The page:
Why the Pistons are Misbehaving and a Quick Comment on Corey Brewer and Kobe Bryant

Posted on March 1, 2011 by


This is the question my latest for The Huffington Post addresses.  Short answer… the attitude and abilities of the Pistons are not in alignment.  And this disconnect has led to anger and frustration (which is being directed at the coach).

In addition to a link to my work for The Huffington Post, let me direct everyone’s attention to the following stories:

A Few More Links

Quick Comment on the Value of Corey Brewer and Kobe Bryant

Henry’s story argues that Corey Brewer may be capable of making a positive contribution to a team’s success.  The post sites statistics like adjusted plus-minus.  Brewer posted a 1 year adjusted plus-minus (APM) of 0.85 with the Minnesota Timberwolves this year.  And his defensive measure was in the negative range (which is “good”).  Then again, by the same measure Kobe Bryant has a measure of -11.15 (which has to be one of the lowest APM marks in the NBA this season).  And Kobe’s defensive measure is very far in the positive range (which is “bad”). 

So is Brewer “better” than Kobe this year?  Well, APM is very inconsistent from season—to-season.   So like the weather in the Midwest (and this is something often said in places like Nebraska), if you don’t like a person’s APM just give it some time and it will probably change. 

Of course, that is a problem for decision-makers.  How are they supposed to know if a result seen from APM reflects a player’s ability or is simply the “noise” in the model?  If you can’t answer this question (and I don’t think you can), I don’t think you can use this information in making decisions.

Just for the record… according to the automated Wins Produced website (from Dre Alvarez), Brewer has a WP48 of -0.022 and an Adjusted P48 of 0.120.  Kobe’s marks are 0.207 and 0.344.  Such marks are quite consistent with what we have seen from Kobe and Brewer across each player’s respective careers (ADJ P48 has a 0.85 correlation from season-to-season; so it is quite consistent).  In other words, the box score says Kobe is much better than Brewer.  And this has always been true.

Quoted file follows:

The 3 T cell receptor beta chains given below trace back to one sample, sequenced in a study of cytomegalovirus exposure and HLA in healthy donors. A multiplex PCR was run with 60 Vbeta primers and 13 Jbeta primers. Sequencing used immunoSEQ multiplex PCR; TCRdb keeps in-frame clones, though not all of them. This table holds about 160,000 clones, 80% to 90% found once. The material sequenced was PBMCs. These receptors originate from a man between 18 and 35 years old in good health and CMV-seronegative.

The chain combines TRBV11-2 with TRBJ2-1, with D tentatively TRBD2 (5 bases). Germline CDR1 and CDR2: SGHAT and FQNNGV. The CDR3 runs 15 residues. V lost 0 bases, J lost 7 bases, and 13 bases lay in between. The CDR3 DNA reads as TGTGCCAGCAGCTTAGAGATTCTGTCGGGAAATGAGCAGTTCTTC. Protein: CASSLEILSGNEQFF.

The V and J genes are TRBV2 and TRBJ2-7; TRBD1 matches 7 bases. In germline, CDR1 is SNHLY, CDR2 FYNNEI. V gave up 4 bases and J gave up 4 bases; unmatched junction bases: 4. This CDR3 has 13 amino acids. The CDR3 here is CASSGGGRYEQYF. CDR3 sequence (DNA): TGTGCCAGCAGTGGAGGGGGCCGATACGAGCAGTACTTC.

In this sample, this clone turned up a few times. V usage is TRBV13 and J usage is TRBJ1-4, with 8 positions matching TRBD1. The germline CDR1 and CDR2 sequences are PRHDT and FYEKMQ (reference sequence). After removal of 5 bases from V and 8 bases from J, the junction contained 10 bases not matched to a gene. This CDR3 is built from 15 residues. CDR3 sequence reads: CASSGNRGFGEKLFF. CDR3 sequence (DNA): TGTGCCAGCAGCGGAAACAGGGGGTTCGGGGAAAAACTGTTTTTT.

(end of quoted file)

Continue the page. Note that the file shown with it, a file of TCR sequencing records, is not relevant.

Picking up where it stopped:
Now maybe Brewer’s defense is just amazing.  And maybe his defensive ability puts him on par with Kobe this season.  But I suspect that isn’t true.  So maybe the Knicks were wise to let Brewer find employment elsewhere.

By the way…. a statistical measure doesn’t have to be consistent with conventional wisdom.  In fact, whether a measure is consistent with conventional wisdom or not is not relevant to whether the measure is “good” (at least, that has always been my argument).  The problem with APM is not that it is defies conventional wisdom (like Wins Produced, this is often the case). The problem is that it is quite inconsistent over time.   In addition, the results are simply hard to explain (i.e. can Brewer be such a great defender that he simply overcomes all of his remaining shortcomings?).  Such problems suggest that APM probably doesn’t help people make better decisions.

– DJ

P.S. One last note… Henry doesn’t think the Knicks should have used the APM results to decide whether to keep Brewer.  He thinks they should use it to go look at more film. But if APM tells you a player is “good”, and you then go look at film, what are the odds you will walk out of the film session thinking the player is “good”?